If not bad and they choose option “a” select a suitable suture and administer a local anesthetic and a local antibiotic. Then proceed with stitching them up. Laugh about it in a few hours as they admire their new stitches.(chicks dig scars) Follow up with them in the following days keeping a keen eye out for signs of infection until the stitches come out.

I do prefer steri-strips these days on most cuts but they just don’t bond on fingers and other wiggily bits very well.
 

Winterpeg

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Staff member
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Pathfinder I

2,741
Winnipeg, MB
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Some pretty thorough responses already. Reminds me of the responses from first aid classes/courses.

I'll just emphasize pressure on a bleed... crazy glue is also a good way to seal up a cut if you have it.

Sounds like that person would need to sit down pretty soon too as they seem to freak out at the sight of their own blood.

If the tip is going to fall off I would take them to the hospital.... otherwise I would bandage them up and finish making their drink for them. They're on their own for their next drink though.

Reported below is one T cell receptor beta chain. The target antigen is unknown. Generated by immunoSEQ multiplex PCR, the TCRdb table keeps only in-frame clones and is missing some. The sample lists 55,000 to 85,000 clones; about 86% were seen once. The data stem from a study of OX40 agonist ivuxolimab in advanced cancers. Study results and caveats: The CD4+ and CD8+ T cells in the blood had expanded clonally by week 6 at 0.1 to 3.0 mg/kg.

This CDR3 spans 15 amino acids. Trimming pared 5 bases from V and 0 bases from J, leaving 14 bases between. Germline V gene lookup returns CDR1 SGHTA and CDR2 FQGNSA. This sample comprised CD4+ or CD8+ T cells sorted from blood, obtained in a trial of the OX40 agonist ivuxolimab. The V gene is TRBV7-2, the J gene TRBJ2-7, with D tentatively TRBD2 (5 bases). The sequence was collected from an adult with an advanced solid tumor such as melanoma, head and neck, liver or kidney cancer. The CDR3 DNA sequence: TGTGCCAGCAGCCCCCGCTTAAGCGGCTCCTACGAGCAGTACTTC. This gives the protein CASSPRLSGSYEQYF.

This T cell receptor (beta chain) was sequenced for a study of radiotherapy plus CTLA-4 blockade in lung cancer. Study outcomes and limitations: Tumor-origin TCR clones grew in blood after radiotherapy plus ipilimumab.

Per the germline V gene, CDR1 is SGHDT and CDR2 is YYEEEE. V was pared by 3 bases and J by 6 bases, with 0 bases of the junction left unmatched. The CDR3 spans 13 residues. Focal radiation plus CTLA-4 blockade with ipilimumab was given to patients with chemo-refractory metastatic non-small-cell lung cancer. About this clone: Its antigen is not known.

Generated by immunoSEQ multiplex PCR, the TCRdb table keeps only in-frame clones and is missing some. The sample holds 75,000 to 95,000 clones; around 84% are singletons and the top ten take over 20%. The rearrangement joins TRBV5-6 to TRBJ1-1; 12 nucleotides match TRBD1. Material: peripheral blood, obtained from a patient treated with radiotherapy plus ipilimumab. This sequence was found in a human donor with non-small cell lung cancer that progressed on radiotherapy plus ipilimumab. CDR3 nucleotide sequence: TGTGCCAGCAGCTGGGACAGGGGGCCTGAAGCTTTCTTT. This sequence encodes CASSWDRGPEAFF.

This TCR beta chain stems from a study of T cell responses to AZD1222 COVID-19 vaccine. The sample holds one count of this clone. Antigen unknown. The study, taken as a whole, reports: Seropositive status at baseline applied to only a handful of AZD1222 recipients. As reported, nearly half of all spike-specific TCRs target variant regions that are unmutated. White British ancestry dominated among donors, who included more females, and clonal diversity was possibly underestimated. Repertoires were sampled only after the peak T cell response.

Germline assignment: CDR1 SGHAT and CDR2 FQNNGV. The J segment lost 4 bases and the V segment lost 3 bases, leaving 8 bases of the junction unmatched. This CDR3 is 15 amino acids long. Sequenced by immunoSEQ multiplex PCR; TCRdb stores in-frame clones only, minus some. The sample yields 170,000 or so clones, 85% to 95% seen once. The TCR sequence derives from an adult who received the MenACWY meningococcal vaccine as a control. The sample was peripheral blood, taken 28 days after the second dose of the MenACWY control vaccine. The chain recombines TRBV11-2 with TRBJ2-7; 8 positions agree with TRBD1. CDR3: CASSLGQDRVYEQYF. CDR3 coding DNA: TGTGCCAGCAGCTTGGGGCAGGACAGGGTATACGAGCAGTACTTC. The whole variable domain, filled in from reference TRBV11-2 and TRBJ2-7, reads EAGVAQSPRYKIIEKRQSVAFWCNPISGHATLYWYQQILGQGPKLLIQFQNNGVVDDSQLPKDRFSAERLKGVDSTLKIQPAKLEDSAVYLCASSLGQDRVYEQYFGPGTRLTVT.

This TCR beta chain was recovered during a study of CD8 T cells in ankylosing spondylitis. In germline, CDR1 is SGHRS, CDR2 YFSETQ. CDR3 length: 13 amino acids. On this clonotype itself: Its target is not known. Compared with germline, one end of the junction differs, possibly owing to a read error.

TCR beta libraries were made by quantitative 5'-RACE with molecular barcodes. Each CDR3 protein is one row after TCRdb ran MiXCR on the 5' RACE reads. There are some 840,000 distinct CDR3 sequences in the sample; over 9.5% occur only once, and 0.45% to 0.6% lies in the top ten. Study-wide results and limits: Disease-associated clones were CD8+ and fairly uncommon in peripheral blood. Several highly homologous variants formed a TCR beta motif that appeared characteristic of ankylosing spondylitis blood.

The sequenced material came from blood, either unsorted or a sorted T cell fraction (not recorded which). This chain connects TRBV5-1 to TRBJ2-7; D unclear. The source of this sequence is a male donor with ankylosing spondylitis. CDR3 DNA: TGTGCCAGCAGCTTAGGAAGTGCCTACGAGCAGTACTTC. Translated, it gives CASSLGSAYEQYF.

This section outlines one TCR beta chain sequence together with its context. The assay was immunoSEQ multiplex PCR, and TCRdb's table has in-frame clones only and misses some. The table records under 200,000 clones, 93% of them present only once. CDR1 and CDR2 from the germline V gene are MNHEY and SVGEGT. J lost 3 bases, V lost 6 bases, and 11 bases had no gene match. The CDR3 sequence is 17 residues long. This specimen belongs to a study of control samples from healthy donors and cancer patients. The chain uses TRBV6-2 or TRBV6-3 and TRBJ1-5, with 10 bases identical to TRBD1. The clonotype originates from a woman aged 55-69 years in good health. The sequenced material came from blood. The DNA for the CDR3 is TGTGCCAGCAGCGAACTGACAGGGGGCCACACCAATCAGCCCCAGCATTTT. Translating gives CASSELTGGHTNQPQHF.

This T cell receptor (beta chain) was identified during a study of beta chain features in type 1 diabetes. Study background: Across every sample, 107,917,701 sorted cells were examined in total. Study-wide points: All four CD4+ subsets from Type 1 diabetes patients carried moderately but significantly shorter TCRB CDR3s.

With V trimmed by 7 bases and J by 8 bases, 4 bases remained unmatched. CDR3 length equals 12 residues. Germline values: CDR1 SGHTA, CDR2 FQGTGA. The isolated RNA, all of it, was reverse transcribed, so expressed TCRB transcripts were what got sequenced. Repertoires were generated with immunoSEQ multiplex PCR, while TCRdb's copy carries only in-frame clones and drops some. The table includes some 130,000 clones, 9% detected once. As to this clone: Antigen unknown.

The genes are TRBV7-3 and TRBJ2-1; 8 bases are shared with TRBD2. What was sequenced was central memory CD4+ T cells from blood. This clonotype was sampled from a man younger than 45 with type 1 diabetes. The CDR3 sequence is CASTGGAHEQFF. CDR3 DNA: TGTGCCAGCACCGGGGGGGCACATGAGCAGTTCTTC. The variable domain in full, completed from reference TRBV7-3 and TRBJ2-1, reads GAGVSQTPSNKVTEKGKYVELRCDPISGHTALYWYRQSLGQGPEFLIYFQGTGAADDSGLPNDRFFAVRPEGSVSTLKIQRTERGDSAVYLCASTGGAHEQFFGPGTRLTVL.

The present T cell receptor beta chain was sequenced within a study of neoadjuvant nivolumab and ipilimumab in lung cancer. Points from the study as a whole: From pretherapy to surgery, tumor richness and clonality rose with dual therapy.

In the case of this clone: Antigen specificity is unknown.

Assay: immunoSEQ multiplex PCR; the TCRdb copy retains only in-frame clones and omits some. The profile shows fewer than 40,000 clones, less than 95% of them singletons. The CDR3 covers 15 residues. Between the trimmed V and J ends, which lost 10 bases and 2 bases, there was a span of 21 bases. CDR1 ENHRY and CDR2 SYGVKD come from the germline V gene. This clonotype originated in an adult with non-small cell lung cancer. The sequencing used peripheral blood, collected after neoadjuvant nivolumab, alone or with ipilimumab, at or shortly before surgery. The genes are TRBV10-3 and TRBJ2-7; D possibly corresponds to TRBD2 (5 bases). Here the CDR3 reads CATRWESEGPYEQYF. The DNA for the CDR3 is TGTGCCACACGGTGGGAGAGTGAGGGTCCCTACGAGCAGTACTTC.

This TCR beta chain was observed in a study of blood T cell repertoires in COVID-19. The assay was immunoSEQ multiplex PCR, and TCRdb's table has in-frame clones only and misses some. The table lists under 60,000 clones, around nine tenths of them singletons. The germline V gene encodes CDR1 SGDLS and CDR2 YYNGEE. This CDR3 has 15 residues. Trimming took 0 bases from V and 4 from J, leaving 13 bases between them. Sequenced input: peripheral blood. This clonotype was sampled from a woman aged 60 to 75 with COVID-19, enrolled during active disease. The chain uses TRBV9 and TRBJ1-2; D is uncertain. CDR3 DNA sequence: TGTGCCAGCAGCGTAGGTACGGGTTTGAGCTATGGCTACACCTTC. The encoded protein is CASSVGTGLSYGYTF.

PandaMonium 428

Rank II

Advocate II

455
Slow motion run from across the camp with either Baywatch or rocky theme music playing.

Assess the mortal wound.

If its omg bad i cant even. Apply bandage and tell them to suck it up.

If its actually bad. Bandage er up, grab vitals and head to nearest ED.

Its its super bad and we’re nowhere near help within a reasonable time, Some form or tourniquet applied above the injury, lidocaine nerve block and suture it up as best i can. I don’t carry a pharmacy with me so we’re probably going to have to head back to a town and get you into an urgent care/ED for some nice antibiotics.
 

RXH

Rank 0
0
Fitchburg, WI, USA
Member #

13918

"Hold my beer..."

1. I'm #1
I would check to make sure that the scene is safe to approach, I don't want to become an additional victim. Based on the description of the scenario there is no obvious risk to others. If I was cooking, using a sharp edge, or moving a car I'd want to quickly make everything safe before helping my friend. If the victim is in a place that is unsafe for me I would not approach, and if they are in a place that is unsafe for them (ex. in a burning car) they should be moved, otherwise the victim should be kept in place.

2. What happened to you?